Regarding the evidence to be presented for exoneration, the court explains that it arises from the wording of Article 24 and Article 32 of the GDPR that these provisions merely prescribe to the controller to implement technical and organizational measures aimed at preventing any breach of the protection of personal data as much as possible. The adequacy of such measures is to be assessed concretely by examining whether the controller has adopted these measures taking into account the various criteria listed in the mentioned articles and the data protection needs specifically associated with the processing and the risks arising from it (see in this regard Judgment of December 14, 2023, Natsionalna agentsia za prihodite, C 340/21, EU:C:2023:986, margin number 30), margin number 96.
As the Advocate General essentially pointed out in Nr. 93 of his Opinion, choosing an interpretation where the data subjects, who have suffered damage due to a violation of the GDPR, would bear the burden of proof not only for the existence of such violation and the resulting damage but also for establishing the intent or negligence of the controller, or even the degree of fault, within the framework of a compensation claim based on Article 82 of this regulation, would be inconsistent with the objective of providing high protection. This is because Article 82 GDPR does not impose such requirements (see similarly Judgment of December 14, Natsionalna agentsia za prihodite, C 340/21, EU:C:2023:986, margin number 56), margin number 99.
As for the question regarding the assessment of the amount of compensation potentially due under Article 82 of the GDPR, it should be noted that, for the evaluation of such compensation, national courts must apply the local regulations of individual Member States regarding the scope of financial compensation, provided that the principles of equivalence and effectiveness under EU law are observed, as defined by the consistent case law of the Court of Justice, margin number 101.
It is to be clarified that, considering its compensatory function, Article 82 of the GDPR does not require the severity of the violation of this regulation, allegedly committed by the controller, to be taken into account in determining the amount of compensation granted for non-material damage under this provision. Rather, Article 82 of the GDPR requires that this amount be set to fully compensate the damage actually suffered as a result of the breach of this regulation, as indicated in paragraphs 84 to 87 of this judgment, margin number 102.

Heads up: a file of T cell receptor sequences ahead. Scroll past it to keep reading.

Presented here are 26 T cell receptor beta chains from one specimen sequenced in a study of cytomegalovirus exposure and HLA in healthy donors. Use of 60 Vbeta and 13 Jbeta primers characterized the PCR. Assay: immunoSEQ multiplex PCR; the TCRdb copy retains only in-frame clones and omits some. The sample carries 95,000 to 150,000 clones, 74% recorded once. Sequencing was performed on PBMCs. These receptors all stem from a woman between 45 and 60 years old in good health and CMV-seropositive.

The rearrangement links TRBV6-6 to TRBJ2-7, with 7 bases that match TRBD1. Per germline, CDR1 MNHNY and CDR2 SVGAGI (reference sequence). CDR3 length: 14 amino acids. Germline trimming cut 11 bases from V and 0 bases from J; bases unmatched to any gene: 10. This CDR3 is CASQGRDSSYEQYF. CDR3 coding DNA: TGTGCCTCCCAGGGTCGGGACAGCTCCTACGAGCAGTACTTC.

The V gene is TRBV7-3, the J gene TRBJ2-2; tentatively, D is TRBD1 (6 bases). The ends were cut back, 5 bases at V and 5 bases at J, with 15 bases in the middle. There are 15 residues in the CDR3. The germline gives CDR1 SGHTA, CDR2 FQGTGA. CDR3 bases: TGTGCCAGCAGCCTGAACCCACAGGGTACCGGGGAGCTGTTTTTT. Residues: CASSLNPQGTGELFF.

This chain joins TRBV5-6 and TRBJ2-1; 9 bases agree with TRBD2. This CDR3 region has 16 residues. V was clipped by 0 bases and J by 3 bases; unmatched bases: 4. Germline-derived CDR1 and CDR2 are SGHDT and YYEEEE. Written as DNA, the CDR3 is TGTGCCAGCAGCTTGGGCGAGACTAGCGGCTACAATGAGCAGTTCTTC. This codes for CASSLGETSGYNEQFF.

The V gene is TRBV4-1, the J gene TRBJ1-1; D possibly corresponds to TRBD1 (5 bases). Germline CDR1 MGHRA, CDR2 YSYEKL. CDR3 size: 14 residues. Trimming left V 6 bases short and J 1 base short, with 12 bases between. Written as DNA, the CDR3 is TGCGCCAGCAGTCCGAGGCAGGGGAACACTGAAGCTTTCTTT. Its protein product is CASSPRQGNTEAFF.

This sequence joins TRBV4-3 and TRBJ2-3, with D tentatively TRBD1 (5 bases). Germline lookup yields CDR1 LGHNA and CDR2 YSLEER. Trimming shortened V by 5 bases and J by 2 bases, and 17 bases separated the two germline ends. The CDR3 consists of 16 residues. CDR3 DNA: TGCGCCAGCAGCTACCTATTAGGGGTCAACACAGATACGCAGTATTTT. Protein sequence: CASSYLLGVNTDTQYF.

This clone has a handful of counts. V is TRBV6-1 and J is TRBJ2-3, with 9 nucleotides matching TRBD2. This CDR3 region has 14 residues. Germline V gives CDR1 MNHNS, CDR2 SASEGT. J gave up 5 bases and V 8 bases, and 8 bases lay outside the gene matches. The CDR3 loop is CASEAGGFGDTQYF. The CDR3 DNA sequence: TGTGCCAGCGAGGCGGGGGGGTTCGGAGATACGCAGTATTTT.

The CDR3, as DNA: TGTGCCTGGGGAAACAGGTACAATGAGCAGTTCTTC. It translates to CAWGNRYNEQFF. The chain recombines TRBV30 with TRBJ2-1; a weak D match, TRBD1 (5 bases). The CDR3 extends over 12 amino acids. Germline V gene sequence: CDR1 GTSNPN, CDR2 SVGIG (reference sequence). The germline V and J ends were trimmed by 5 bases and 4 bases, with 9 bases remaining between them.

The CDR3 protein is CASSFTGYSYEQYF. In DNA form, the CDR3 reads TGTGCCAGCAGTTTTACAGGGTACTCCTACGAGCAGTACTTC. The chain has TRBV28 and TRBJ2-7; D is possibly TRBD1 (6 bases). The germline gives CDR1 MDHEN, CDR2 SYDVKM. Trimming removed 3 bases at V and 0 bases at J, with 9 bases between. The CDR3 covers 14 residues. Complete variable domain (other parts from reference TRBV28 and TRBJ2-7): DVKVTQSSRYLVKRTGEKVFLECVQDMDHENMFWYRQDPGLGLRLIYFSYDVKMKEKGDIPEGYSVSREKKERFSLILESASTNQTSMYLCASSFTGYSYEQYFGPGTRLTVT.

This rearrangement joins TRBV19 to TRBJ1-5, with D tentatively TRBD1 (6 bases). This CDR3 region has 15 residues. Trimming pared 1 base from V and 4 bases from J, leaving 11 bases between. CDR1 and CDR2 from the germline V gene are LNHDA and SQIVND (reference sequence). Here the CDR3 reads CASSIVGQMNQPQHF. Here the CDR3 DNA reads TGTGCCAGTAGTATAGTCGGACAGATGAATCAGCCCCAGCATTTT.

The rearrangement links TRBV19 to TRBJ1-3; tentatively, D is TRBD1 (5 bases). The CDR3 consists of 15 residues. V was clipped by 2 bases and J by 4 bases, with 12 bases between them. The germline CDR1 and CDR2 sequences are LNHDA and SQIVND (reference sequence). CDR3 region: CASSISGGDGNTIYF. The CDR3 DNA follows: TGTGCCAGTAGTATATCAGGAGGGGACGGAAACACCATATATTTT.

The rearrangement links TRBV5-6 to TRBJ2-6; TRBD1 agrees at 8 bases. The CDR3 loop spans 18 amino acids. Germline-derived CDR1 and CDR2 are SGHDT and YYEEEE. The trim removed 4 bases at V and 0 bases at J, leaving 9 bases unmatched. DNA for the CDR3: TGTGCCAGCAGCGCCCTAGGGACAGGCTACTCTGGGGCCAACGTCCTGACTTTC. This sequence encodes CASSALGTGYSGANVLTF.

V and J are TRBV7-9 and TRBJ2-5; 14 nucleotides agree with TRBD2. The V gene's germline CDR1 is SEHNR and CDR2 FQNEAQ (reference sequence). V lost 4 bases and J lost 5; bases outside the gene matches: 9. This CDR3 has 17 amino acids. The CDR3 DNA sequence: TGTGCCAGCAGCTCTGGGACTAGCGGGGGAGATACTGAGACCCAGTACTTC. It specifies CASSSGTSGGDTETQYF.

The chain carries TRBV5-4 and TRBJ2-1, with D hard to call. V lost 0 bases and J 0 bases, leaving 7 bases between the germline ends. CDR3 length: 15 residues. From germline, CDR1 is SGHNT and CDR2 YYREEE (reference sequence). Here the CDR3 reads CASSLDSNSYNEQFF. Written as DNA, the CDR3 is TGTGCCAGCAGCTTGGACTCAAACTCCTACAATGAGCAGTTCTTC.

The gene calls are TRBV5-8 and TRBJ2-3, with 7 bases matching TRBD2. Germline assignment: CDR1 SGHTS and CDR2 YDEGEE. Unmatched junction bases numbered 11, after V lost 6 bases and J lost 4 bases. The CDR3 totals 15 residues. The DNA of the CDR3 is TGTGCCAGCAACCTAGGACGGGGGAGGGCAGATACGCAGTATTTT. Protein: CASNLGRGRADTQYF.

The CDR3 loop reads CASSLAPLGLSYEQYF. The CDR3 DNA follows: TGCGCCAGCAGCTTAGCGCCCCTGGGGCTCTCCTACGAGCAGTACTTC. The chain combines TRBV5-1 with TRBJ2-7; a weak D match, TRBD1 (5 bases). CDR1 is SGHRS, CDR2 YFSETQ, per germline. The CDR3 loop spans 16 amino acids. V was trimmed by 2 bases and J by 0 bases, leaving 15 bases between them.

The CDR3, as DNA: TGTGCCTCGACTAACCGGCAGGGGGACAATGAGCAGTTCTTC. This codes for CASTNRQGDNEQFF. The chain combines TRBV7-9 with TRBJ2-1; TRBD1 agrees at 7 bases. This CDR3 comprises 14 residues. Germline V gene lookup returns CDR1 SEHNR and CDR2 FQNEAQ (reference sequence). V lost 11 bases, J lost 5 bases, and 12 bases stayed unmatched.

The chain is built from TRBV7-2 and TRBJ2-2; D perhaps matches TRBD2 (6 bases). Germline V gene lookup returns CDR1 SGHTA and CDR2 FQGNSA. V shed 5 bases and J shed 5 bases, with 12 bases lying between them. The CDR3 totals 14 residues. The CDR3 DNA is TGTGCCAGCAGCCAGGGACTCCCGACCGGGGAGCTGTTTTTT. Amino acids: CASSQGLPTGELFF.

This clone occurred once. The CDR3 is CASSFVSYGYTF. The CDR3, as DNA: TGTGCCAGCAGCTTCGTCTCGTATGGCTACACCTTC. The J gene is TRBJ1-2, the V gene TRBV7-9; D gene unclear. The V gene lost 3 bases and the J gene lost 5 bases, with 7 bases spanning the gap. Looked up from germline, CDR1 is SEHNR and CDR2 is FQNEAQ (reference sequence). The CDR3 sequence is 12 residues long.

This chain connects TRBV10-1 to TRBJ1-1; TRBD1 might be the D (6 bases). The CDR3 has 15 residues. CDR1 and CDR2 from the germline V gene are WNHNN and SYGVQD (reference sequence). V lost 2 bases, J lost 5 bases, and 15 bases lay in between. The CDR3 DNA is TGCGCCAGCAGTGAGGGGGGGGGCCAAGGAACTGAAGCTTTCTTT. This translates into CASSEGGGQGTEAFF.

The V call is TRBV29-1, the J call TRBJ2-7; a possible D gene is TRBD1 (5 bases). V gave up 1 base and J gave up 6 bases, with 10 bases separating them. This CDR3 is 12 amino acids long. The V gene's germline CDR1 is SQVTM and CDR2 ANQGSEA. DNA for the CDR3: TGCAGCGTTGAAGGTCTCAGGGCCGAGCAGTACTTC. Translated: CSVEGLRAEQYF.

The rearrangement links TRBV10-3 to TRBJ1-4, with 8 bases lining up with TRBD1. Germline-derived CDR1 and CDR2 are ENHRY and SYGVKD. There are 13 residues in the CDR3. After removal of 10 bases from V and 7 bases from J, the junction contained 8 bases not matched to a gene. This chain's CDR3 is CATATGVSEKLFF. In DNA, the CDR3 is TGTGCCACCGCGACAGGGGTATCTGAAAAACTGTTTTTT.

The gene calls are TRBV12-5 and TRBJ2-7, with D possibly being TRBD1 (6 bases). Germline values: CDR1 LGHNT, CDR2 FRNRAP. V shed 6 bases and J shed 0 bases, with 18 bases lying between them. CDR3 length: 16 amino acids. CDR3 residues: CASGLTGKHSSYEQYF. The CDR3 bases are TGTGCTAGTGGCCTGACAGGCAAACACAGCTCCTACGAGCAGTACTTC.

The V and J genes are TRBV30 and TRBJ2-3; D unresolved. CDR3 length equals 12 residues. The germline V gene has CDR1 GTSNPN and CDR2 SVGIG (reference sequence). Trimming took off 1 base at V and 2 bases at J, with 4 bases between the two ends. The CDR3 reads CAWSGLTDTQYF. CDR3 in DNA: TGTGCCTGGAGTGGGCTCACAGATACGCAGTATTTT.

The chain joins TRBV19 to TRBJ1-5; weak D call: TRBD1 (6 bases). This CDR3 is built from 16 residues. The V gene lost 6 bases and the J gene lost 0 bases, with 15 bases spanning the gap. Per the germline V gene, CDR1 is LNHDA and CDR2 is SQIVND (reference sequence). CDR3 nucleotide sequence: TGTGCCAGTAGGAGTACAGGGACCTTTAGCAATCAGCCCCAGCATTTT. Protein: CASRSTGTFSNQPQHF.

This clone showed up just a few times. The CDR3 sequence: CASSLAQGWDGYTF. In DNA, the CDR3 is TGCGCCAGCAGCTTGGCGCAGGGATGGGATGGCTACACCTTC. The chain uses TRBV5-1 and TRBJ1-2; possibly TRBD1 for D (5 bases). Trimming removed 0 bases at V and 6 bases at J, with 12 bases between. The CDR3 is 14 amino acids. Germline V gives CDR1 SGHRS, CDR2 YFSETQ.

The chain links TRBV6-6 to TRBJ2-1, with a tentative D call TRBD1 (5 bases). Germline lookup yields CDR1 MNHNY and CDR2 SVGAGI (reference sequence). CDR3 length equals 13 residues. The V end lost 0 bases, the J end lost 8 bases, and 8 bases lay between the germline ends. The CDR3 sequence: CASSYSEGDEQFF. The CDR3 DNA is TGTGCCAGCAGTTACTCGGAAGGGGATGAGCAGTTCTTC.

Claims for damages are only dependent on three conditions: a breach of the GDPR, damage and fault on the part of the controller. The ECJ considers the burden of proof to be on the plaintiff (only) regarding the first two conditions. With regard to culpability, the controller must provide evidence of exoneration, whereby the technical and organizational measures taken are of great importance. It is questionable whether exculpatory evidence can be provided at all if a GDPR infringement could have been “not unclear” (according to the ECJ in cases C-807/21 and C-683/21) to the management bodies of a controller. Due to the weakened liability requirements, the demands on the company data protection organization are likely to be higher in any case.
It is also noteworthy that the examination of the permissibility of data processing must now apparently be carried out as part of a kind of two-stage examination; in addition to any (national) special provisions to be applied (such as Article 9 GDPR), data processing must always be based on the general requirements under Article 5 and 6.
If external profiling is decisive for the actual decision, Article 22 GDPR already applies to this. The Hamburg data protection commissioner has already pointed out that this advance shift of the decision has an impact on AI solutions datenschutz-hamburg.de/news/auswirkungen-des-schufa-urteil-auf-ki-anwendungen.